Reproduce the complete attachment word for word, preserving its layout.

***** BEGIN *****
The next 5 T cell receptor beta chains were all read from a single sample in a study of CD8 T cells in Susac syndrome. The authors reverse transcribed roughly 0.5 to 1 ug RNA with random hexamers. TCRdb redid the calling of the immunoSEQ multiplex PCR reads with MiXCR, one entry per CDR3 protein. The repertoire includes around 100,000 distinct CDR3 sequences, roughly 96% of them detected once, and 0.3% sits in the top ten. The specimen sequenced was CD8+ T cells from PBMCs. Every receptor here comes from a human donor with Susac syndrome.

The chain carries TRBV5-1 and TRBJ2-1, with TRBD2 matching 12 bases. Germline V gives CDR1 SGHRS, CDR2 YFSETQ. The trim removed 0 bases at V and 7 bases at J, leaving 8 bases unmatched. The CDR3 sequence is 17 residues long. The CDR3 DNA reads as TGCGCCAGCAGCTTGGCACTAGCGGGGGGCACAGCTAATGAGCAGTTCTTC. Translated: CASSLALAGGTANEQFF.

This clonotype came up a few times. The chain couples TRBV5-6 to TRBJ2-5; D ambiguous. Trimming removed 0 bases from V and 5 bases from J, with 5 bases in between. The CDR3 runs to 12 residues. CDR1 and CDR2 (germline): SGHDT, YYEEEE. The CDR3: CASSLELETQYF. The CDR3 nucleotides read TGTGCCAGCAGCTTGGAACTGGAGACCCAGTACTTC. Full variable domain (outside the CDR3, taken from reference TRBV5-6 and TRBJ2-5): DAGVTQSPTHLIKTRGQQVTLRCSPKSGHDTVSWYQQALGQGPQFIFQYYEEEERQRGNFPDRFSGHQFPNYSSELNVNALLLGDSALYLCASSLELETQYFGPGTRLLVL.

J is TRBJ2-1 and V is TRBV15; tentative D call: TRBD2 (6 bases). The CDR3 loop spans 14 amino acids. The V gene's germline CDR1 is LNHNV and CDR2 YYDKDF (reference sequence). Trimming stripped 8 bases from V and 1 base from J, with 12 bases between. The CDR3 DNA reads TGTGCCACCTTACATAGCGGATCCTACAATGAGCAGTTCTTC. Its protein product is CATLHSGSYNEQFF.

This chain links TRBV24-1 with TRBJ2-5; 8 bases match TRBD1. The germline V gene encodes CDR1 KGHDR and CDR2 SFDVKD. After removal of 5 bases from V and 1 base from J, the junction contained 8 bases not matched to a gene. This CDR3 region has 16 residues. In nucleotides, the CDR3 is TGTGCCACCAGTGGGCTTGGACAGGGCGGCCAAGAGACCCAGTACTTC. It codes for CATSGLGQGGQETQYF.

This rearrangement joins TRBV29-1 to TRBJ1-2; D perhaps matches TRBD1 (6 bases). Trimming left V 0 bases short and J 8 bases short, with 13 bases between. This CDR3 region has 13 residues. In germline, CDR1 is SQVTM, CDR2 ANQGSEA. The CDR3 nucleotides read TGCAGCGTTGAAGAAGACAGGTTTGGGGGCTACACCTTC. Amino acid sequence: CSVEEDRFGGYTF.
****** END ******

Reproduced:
The next 5 T cell receptor beta chains were all read from a single sample in a study of CD8 T cells in Susac syndrome. The authors reverse transcribed roughly 0.5 to 1 ug RNA with random hexamers. TCRdb redid the calling of the immunoSEQ multiplex PCR reads with MiXCR, one entry per CDR3 protein. The repertoire includes around 100,000 distinct CDR3 sequences, roughly 96% of them detected once, and 0.3% sits in the top ten. The specimen sequenced was CD8+ T cells from PBMCs. Every receptor here comes from a human donor with Susac syndrome.

The chain carries TRBV5-1 and TRBJ2-1, with TRBD2 matching 12 bases. Germline V gives CDR1 SGHRS, CDR2 YFSETQ. The trim removed 0 bases at V and 7 bases at J, leaving 8 bases unmatched. The CDR3 sequence is 17 residues long. The CDR3 DNA reads as TGCGCCAGCAGCTTGGCACTAGCGGGGGGCACAGCTAATGAGCAGTTCTTC. Translated: CASSLALAGGTANEQFF.

This clonotype came up a few times. The chain couples TRBV5-6 to TRBJ2-5; D ambiguous. Trimming removed 0 bases from V and 5 bases from J, with 5 bases in between. The CDR3 runs to 12 residues. CDR1 and CDR2 (germline): SGHDT, YYEEEE. The CDR3: CASSLELETQYF. The CDR3 nucleotides read TGTGCCAGCAGCTTGGAACTGGAGACCCAGTACTTC. Full variable domain (outside the CDR3, taken from reference TRBV5-6 and TRBJ2-5): DAGVTQSPTHLIKTRGQQVTLRCSPKSGHDTVSWYQQALGQGPQFIFQYYEEEERQRGNFPDRFSGHQFPNYSSELNVNALLLGDSALYLCASSLELETQYFGPGTRLLVL.

J is TRBJ2-1 and V is TRBV15; tentative D call: TRBD2 (6 bases). The CDR3 loop spans 14 amino acids. The V gene's germline CDR1 is LNHNV and CDR2 YYDKDF (reference sequence). Trimming stripped 8 bases from V and 1 base from J, with 12 bases between. The CDR3 DNA reads TGTGCCACCTTACATAGCGGATCCTACAATGAGCAGTTCTTC. Its protein product is CATLHSGSYNEQFF.

This chain links TRBV24-1 with TRBJ2-5; 8 bases match TRBD1. The germline V gene encodes CDR1 KGHDR and CDR2 SFDVKD. After removal of 5 bases from V and 1 base from J, the junction contained 8 bases not matched to a gene. This CDR3 region has 16 residues. In nucleotides, the CDR3 is TGTGCCACCAGTGGGCTTGGACAGGGCGGCCAAGAGACCCAGTACTTC. It codes for CATSGLGQGGQETQYF.

This rearrangement joins TRBV29-1 to TRBJ1-2; D perhaps matches TRBD1 (6 bases). Trimming left V 0 bases short and J 8 bases short, with 13 bases between. This CDR3 region has 13 residues. In germline, CDR1 is SQVTM, CDR2 ANQGSEA. The CDR3 nucleotides read TGCAGCGTTGAAGAAGACAGGTTTGGGGGCTACACCTTC. Amino acid sequence: CSVEEDRFGGYTF.